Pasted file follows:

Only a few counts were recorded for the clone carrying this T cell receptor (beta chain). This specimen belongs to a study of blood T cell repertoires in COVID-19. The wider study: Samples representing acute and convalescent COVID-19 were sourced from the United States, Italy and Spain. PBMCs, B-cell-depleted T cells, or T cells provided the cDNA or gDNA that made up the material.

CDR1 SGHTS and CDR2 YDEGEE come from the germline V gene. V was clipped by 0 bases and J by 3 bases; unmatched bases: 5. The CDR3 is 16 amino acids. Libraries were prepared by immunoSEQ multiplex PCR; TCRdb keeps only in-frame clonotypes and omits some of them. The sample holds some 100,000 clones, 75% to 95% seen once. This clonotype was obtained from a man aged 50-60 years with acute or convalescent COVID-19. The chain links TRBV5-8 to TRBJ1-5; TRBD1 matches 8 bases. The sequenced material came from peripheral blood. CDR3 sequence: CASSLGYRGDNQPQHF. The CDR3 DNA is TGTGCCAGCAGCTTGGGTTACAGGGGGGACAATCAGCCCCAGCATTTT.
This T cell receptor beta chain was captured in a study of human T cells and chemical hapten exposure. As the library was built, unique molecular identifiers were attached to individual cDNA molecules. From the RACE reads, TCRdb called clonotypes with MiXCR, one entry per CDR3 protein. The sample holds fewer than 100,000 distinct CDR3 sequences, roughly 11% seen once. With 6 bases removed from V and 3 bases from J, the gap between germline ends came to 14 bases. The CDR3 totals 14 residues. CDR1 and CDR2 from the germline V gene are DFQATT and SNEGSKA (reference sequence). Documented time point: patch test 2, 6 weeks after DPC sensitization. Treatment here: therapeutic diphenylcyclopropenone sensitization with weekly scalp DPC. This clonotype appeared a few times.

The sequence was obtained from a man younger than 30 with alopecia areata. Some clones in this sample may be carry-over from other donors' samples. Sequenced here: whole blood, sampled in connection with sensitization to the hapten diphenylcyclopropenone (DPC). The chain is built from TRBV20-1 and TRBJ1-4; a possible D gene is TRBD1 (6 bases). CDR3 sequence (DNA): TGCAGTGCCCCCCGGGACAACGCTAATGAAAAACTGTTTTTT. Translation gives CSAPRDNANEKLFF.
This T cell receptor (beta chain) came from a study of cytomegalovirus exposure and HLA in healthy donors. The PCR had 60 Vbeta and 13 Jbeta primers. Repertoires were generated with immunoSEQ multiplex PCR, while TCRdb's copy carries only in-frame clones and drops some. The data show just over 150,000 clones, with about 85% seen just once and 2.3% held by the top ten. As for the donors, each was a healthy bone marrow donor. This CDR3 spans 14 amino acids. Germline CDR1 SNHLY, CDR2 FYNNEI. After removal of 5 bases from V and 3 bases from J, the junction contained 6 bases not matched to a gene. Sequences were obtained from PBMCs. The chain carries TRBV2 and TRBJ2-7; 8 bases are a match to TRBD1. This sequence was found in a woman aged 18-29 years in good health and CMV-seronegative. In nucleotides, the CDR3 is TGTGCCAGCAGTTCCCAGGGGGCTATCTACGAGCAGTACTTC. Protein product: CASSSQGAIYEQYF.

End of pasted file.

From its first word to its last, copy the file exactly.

Only a few counts were recorded for the clone carrying this T cell receptor (beta chain). This specimen belongs to a study of blood T cell repertoires in COVID-19. The wider study: Samples representing acute and convalescent COVID-19 were sourced from the United States, Italy and Spain. PBMCs, B-cell-depleted T cells, or T cells provided the cDNA or gDNA that made up the material.

CDR1 SGHTS and CDR2 YDEGEE come from the germline V gene. V was clipped by 0 bases and J by 3 bases; unmatched bases: 5. The CDR3 is 16 amino acids. Libraries were prepared by immunoSEQ multiplex PCR; TCRdb keeps only in-frame clonotypes and omits some of them. The sample holds some 100,000 clones, 75% to 95% seen once. This clonotype was obtained from a man aged 50-60 years with acute or convalescent COVID-19. The chain links TRBV5-8 to TRBJ1-5; TRBD1 matches 8 bases. The sequenced material came from peripheral blood. CDR3 sequence: CASSLGYRGDNQPQHF. The CDR3 DNA is TGTGCCAGCAGCTTGGGTTACAGGGGGGACAATCAGCCCCAGCATTTT.
This T cell receptor beta chain was captured in a study of human T cells and chemical hapten exposure. As the library was built, unique molecular identifiers were attached to individual cDNA molecules. From the RACE reads, TCRdb called clonotypes with MiXCR, one entry per CDR3 protein. The sample holds fewer than 100,000 distinct CDR3 sequences, roughly 11% seen once. With 6 bases removed from V and 3 bases from J, the gap between germline ends came to 14 bases. The CDR3 totals 14 residues. CDR1 and CDR2 from the germline V gene are DFQATT and SNEGSKA (reference sequence). Documented time point: patch test 2, 6 weeks after DPC sensitization. Treatment here: therapeutic diphenylcyclopropenone sensitization with weekly scalp DPC. This clonotype appeared a few times.

The sequence was obtained from a man younger than 30 with alopecia areata. Some clones in this sample may be carry-over from other donors' samples. Sequenced here: whole blood, sampled in connection with sensitization to the hapten diphenylcyclopropenone (DPC). The chain is built from TRBV20-1 and TRBJ1-4; a possible D gene is TRBD1 (6 bases). CDR3 sequence (DNA): TGCAGTGCCCCCCGGGACAACGCTAATGAAAAACTGTTTTTT. Translation gives CSAPRDNANEKLFF.
This T cell receptor (beta chain) came from a study of cytomegalovirus exposure and HLA in healthy donors. The PCR had 60 Vbeta and 13 Jbeta primers. Repertoires were generated with immunoSEQ multiplex PCR, while TCRdb's copy carries only in-frame clones and drops some. The data show just over 150,000 clones, with about 85% seen just once and 2.3% held by the top ten. As for the donors, each was a healthy bone marrow donor. This CDR3 spans 14 amino acids. Germline CDR1 SNHLY, CDR2 FYNNEI. After removal of 5 bases from V and 3 bases from J, the junction contained 6 bases not matched to a gene. Sequences were obtained from PBMCs. The chain carries TRBV2 and TRBJ2-7; 8 bases are a match to TRBD1. This sequence was found in a woman aged 18-29 years in good health and CMV-seronegative. In nucleotides, the CDR3 is TGTGCCAGCAGTTCCCAGGGGGCTATCTACGAGCAGTACTTC. Protein product: CASSSQGAIYEQYF.